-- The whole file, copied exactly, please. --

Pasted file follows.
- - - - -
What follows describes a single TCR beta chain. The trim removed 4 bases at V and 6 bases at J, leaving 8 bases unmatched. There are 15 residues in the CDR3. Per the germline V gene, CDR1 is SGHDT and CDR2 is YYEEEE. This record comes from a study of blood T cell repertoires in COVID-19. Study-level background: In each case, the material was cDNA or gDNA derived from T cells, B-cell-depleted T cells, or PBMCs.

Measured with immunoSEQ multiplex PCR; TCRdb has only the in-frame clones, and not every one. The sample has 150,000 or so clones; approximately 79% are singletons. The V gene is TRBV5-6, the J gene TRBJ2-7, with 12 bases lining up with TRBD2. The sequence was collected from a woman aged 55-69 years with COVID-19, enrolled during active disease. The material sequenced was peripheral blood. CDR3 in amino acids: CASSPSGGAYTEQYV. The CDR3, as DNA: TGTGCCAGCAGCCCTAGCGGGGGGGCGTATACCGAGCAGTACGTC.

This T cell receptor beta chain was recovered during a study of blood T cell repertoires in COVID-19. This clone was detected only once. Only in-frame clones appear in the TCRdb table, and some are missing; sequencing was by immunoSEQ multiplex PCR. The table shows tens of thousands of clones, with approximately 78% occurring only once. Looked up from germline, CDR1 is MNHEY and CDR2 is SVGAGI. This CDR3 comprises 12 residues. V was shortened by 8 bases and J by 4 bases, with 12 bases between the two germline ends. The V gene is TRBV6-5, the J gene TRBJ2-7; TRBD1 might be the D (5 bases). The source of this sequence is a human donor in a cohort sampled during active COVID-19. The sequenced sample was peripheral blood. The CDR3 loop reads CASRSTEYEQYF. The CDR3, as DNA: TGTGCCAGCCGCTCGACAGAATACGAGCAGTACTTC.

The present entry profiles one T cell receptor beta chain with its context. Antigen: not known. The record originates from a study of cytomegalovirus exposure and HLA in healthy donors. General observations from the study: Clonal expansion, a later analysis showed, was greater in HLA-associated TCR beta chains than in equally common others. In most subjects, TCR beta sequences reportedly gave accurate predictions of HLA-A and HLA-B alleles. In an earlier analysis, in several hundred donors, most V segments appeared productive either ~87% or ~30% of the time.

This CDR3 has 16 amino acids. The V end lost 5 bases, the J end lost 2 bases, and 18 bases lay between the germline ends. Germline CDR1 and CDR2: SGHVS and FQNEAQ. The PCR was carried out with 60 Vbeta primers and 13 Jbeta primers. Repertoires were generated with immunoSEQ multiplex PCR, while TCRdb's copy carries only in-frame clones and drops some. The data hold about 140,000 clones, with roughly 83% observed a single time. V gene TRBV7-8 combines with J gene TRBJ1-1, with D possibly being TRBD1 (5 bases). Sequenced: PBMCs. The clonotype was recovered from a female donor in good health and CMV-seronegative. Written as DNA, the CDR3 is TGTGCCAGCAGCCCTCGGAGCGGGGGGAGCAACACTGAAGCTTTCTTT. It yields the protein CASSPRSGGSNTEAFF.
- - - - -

What follows describes a single TCR beta chain. The trim removed 4 bases at V and 6 bases at J, leaving 8 bases unmatched. There are 15 residues in the CDR3. Per the germline V gene, CDR1 is SGHDT and CDR2 is YYEEEE. This record comes from a study of blood T cell repertoires in COVID-19. Study-level background: In each case, the material was cDNA or gDNA derived from T cells, B-cell-depleted T cells, or PBMCs.

Measured with immunoSEQ multiplex PCR; TCRdb has only the in-frame clones, and not every one. The sample has 150,000 or so clones; approximately 79% are singletons. The V gene is TRBV5-6, the J gene TRBJ2-7, with 12 bases lining up with TRBD2. The sequence was collected from a woman aged 55-69 years with COVID-19, enrolled during active disease. The material sequenced was peripheral blood. CDR3 in amino acids: CASSPSGGAYTEQYV. The CDR3, as DNA: TGTGCCAGCAGCCCTAGCGGGGGGGCGTATACCGAGCAGTACGTC.

This T cell receptor beta chain was recovered during a study of blood T cell repertoires in COVID-19. This clone was detected only once. Only in-frame clones appear in the TCRdb table, and some are missing; sequencing was by immunoSEQ multiplex PCR. The table shows tens of thousands of clones, with approximately 78% occurring only once. Looked up from germline, CDR1 is MNHEY and CDR2 is SVGAGI. This CDR3 comprises 12 residues. V was shortened by 8 bases and J by 4 bases, with 12 bases between the two germline ends. The V gene is TRBV6-5, the J gene TRBJ2-7; TRBD1 might be the D (5 bases). The source of this sequence is a human donor in a cohort sampled during active COVID-19. The sequenced sample was peripheral blood. The CDR3 loop reads CASRSTEYEQYF. The CDR3, as DNA: TGTGCCAGCCGCTCGACAGAATACGAGCAGTACTTC.

The present entry profiles one T cell receptor beta chain with its context. Antigen: not known. The record originates from a study of cytomegalovirus exposure and HLA in healthy donors. General observations from the study: Clonal expansion, a later analysis showed, was greater in HLA-associated TCR beta chains than in equally common others. In most subjects, TCR beta sequences reportedly gave accurate predictions of HLA-A and HLA-B alleles. In an earlier analysis, in several hundred donors, most V segments appeared productive either ~87% or ~30% of the time.

This CDR3 has 16 amino acids. The V end lost 5 bases, the J end lost 2 bases, and 18 bases lay between the germline ends. Germline CDR1 and CDR2: SGHVS and FQNEAQ. The PCR was carried out with 60 Vbeta primers and 13 Jbeta primers. Repertoires were generated with immunoSEQ multiplex PCR, while TCRdb's copy carries only in-frame clones and drops some. The data hold about 140,000 clones, with roughly 83% observed a single time. V gene TRBV7-8 combines with J gene TRBJ1-1, with D possibly being TRBD1 (5 bases). Sequenced: PBMCs. The clonotype was recovered from a female donor in good health and CMV-seronegative. Written as DNA, the CDR3 is TGTGCCAGCAGCCCTCGGAGCGGGGGGAGCAACACTGAAGCTTTCTTT. It yields the protein CASSPRSGGSNTEAFF.